Johann, the young man from Bostwana, spent a long time before lunch talking to me about his job in Africa. He is a guide for photographic safaris in Botswana, Namibia & Zambia.

He and his parents are traveling in this car, a couple of rooms from mine. I had asked him what he does for a living and he said, "Here, I'll show you," taking a large portfolio out of his bag.

We sat in an empty room, to enable us to stretch out and use the light from the windows as we talked. Johann went into great detail about the various choices of safaris, and told me quite a bit about each region, especially the Okavango Delta area.

He explained many of the photos in the brochure, including the various peoples, their languages and cultures. When we weren't discussing the safaris and life in Africa, we became very involved in a lengthy discussion of languages and accents. He and his parents speak several languages - Dutch, Flemish, German, and African tribal languages - Zulu, etc.

My love of languages and interest in trying to decide exactly where a person is from, by accent, prompted probably the most involved discussion I have ever had on the subject. I had detected Dutch, along with a touch of German, in his father's accent last night, and I was correct.

Johann said that his family history goes back to the 1700's and is a mix of Dutch, Flemish, and Indonesian, although they are very much Caucasian in appearance, and they learned British English in their early years in school.

We talked about many accents in the States, but we discussed European and African languages more. I loved it when he demonstrated the African language with the click click sound. I have always found that fascinating. He is such an intelligent person, and so willing to entertain an "old lady" - acted as though he was very interested in telling me about his life.

In fact, he gave me the brochure, and his card. It is the only copy he has on the train, but insisted he has four copies in Milwaukee - one for each of his two brothers and two for his cousins. He also wanted to show them what he does. He has been working for Penduka Safaris for a while; it is a family owned operation which has been in existence since 1963.

One interesting incident Johann was relating to me was a campfire evening near a hippo pond. Two lions, about six miles from each other, were calling out, when one of the German women in the group fell to the ground in fear, as a lion decided to take a shortcut right through the campsite, about 15 feet from them. He said that was rather exciting. The lion didn't bother them because of the fire and lanterns, and the smell of fuel, but was just going from here to there.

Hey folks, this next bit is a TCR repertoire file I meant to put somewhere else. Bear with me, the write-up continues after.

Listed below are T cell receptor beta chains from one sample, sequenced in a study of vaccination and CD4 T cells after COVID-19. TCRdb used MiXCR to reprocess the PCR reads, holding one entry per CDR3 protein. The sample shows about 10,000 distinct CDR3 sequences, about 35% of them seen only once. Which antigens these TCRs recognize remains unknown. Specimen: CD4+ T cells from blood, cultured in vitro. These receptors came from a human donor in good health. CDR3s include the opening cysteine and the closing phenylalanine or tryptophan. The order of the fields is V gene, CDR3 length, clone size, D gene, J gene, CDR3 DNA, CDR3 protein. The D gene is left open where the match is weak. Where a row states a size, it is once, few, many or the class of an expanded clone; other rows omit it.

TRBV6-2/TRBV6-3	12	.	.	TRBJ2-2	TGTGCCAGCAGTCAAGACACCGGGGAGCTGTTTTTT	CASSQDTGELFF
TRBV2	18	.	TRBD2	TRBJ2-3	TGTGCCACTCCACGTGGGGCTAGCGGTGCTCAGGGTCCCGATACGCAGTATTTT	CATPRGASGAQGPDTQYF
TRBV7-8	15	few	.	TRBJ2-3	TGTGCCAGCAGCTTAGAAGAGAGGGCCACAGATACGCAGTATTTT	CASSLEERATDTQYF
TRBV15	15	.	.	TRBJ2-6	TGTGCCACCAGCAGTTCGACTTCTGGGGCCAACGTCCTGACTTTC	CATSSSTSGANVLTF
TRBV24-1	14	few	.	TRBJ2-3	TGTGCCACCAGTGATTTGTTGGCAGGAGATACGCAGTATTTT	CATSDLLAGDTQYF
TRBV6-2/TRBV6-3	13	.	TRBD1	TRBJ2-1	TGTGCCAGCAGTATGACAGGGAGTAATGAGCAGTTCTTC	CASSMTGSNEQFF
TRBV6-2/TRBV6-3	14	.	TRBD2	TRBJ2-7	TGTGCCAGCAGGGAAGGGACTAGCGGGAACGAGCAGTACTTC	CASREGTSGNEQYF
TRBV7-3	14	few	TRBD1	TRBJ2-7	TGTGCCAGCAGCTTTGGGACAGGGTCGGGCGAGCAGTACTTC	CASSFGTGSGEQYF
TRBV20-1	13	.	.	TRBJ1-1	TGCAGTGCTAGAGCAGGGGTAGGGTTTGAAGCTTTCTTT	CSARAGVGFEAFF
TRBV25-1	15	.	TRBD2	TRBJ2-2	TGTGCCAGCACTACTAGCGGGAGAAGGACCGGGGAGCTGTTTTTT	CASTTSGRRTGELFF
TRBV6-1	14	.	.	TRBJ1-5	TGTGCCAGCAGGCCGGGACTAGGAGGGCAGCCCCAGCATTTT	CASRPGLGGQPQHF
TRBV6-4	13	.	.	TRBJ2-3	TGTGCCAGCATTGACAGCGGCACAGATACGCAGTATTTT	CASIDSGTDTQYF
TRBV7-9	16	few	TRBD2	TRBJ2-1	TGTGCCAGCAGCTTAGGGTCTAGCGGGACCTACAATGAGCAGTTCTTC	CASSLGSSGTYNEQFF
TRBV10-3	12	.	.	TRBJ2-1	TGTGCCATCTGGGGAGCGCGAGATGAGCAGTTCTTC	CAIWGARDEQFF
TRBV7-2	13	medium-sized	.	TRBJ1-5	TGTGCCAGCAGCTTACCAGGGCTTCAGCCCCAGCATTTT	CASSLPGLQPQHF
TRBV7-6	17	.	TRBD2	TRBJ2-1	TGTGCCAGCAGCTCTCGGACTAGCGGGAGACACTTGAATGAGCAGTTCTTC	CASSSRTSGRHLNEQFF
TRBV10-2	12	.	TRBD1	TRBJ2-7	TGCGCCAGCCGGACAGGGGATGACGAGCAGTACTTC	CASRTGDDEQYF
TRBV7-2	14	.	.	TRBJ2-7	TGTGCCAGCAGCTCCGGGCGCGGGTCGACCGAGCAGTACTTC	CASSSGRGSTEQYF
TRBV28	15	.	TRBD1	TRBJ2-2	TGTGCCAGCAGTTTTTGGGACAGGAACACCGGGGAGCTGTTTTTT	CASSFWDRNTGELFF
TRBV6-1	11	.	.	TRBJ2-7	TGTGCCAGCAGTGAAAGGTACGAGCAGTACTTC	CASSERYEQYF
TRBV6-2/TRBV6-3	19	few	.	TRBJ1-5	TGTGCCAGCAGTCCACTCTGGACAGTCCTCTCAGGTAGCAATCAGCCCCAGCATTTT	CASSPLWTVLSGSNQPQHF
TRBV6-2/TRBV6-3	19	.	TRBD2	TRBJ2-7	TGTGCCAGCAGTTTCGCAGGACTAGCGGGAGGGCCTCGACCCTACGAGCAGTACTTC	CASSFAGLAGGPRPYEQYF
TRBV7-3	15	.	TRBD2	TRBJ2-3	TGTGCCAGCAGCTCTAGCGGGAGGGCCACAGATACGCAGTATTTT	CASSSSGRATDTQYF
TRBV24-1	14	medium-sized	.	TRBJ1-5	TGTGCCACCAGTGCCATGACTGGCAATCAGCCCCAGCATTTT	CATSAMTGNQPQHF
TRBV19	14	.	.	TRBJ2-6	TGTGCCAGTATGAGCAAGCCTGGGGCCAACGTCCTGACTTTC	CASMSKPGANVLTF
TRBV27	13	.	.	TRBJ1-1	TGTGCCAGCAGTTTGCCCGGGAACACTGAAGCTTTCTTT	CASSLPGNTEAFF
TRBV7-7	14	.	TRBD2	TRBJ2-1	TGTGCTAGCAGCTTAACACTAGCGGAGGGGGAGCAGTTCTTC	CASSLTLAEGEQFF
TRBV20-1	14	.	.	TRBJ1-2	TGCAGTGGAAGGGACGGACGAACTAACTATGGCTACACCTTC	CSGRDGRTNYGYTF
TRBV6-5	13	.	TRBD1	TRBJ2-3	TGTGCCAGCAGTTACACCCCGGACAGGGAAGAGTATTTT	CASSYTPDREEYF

What a conversation we had. I could have listened for hours, but we had to break for lunch, as Susan, the dining car steward, stopped by to tell us about lunch, and told me, specifically, that they were out of dessert so lunch would be short.

Tornado warning ahead - train is delayed because of weather - checking tracks - want to keep us safe.

Monday, June 13, 2005

Day 2

Awoke at 7:00 Mountain Time after very restful sleep, to fabulous view of snowed covered peaks in Utah. Gorgeous morning!

Took a shower, dressed and made breakfast reservation, then sat in the lounge car waiting to be called.

I happened to sit with a very interesting 75 year old woman, who worked for the National Park Service for 27 years. Yosemite was her assignment for a lengthy period of time, but she also worked at several other parks in the West. Kate still goes hiking and skiing, traveling all over the country to do so. We did not run out of things to talk about, especially since I am quite familiar with most areas of the country we were discussing. Everything from elevations, to wildflowers, birds (she's a bird watcher - especially raptors), past experiences in all kinds of weather. Fascinating woman! We continued our conversation for a lengthy period after lunch, also.

"Do you know what those yellow flowers are?" she asked. She admitted she is not a real expert in wildflowers.

"No, but my son could tell us. I always liked hiking with him. He would tell me the scientific name of everything."

At breakfast, I sat with an African American woman and her granddaughter from Mississippi. She had just visited her mother, a stroke patient at the nursing home on the corner from where I live. Before she moved to Mississippi 2 years ago, she lived in Sacramento for 20 years, and before that in Richmond, where her other family members still live.

In Mississippi, she was fortunate enough to buy a restored house that is on the National Register, for just a fraction of the cost in the worst areas in Richmond.